Ghost Hotel/Flooded Palace/Little Lord Street Band
Friday, May 15, 2015
It has been a long time coming, but Ruby Boots finally hit the stage in support of a debut album. A culmination of years of tireless work and development, the band shared the celebration with a handful of their favourite locals pushing the roots barrow.
Natasha Shanks and James Rogers front Little Lord Street Band who played a short set of folk tunes. The songs take a modern Australian slant to a traditional genre to peddle tunes that would appeal to fans of The Waifs’ most earnest moments. Some credit to the band for creating tunes that are very ‘meat and potatoes’ for a genre that typically appeals to vegetarians.
It’s cruel the amount of talent that Todd Pickett is blessed with. Not content with being the go-to drummer for local bands on the rise, and being responsible for effortless harmonies along the way, he also writes tunes and fronts Flooded Palace. The four-piece play things at a snail’s pace and let the space between the notes speak volumes. There is plenty of ache and some well placed darkness that make Flooded Palace a must-see outfit.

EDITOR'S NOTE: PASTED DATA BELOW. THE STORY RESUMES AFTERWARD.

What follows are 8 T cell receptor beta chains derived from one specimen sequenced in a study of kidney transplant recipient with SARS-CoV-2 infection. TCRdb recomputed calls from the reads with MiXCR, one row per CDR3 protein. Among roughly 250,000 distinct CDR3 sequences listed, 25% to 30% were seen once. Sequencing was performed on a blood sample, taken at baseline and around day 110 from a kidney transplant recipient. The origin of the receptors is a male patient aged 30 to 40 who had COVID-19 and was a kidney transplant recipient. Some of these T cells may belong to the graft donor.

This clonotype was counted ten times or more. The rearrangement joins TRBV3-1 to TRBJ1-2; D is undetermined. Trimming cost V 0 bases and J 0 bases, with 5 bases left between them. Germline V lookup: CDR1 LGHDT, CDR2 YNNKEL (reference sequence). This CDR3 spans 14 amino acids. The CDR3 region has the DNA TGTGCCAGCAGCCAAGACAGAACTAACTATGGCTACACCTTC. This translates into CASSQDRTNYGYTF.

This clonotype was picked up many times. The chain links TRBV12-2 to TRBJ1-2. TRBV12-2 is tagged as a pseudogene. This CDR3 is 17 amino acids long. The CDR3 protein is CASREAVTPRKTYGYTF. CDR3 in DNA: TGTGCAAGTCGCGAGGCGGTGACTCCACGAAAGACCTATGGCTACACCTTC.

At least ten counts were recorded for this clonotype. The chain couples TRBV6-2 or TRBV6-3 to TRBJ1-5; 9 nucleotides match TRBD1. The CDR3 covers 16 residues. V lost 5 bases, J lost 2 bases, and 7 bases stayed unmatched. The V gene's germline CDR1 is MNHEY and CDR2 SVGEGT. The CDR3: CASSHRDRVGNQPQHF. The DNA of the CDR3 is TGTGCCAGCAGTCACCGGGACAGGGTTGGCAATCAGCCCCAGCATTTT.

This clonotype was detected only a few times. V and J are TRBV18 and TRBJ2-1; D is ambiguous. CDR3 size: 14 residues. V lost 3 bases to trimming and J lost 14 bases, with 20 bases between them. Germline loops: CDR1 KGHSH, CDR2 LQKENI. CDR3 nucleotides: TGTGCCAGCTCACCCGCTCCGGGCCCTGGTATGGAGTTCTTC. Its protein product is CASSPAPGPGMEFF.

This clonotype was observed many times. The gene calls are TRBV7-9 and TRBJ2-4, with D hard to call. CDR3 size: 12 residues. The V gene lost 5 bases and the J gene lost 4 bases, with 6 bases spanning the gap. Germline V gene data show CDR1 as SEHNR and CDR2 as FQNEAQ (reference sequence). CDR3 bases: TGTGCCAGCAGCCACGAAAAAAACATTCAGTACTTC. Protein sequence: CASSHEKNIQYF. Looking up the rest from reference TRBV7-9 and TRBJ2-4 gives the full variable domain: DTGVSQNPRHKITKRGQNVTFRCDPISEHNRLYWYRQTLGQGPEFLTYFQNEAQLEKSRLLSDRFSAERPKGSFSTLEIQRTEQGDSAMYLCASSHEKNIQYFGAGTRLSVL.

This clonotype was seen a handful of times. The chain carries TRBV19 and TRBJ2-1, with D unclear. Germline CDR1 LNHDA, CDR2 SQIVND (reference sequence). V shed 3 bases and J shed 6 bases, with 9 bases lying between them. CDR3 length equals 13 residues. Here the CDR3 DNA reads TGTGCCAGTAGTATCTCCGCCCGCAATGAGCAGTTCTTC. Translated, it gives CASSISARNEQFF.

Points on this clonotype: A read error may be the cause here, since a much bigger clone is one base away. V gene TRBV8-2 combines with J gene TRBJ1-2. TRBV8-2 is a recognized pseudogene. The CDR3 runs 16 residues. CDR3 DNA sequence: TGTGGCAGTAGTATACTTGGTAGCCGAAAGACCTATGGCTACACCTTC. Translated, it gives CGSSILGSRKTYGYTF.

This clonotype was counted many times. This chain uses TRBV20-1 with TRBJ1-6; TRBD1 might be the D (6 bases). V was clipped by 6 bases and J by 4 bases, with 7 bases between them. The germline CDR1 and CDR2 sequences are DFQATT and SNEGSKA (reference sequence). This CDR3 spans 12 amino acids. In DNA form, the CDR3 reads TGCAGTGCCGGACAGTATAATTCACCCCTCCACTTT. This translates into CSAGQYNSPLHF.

When The Ghost Hotel first surfaced, they were a group that was embraced by those who love Jeff Tweedy. Like that man, they have taken their sound from something that was rooted in country music, to something more akin to a rock band. As has become the norm, Aaron Gibson only bobbed up briefly for a couple or tunes, handing the reigns over to Paul Wood for the majority of the set. After a 10-month break The Ghost Hotel returned with some well worn favourites, a wall of guitars and even a new tune to boot. A timely return for a quality unit.
Bex Chilcott has spent a large chunk of the past 12 months touring either as a solo artist or in duo mode, so it was well overdue that Ruby Boots would appear in full band mode. As is customary whenever Ruby Boots are launching some product, the room was at close to capacity and spirits were high. This a band of local folk who certainly have a focus that is broader the city they live in. Solitude is a result of that drive and once the tunes started flowing Chilcott’s knack for bridging the gap between indie and mainstream was on display.
Country music is all about the power of telling a tale. This is something that Chilcott can do with ease during song, but her penchant for excessive yarning between tunes would be better received if it was reigned in a little. Still, playing to a room of people who were undoubtedly true believers this was but a minor concern.
Songs from the album were all graciously received and already well-known staples for the regular punters. Cola And Wine and Wrap Me In A Fever were up tempo gems, while moments such as Ruby Blue give Chilcott a chance to shine vocally and Middle Of Nowhere shows guitarist Lee Jones’ versatility. Professional as always, Ruby Boots can tick ‘a successful album launch’ off the bucket list.
CHRIS HAVERCROFT | DANIEL GRANT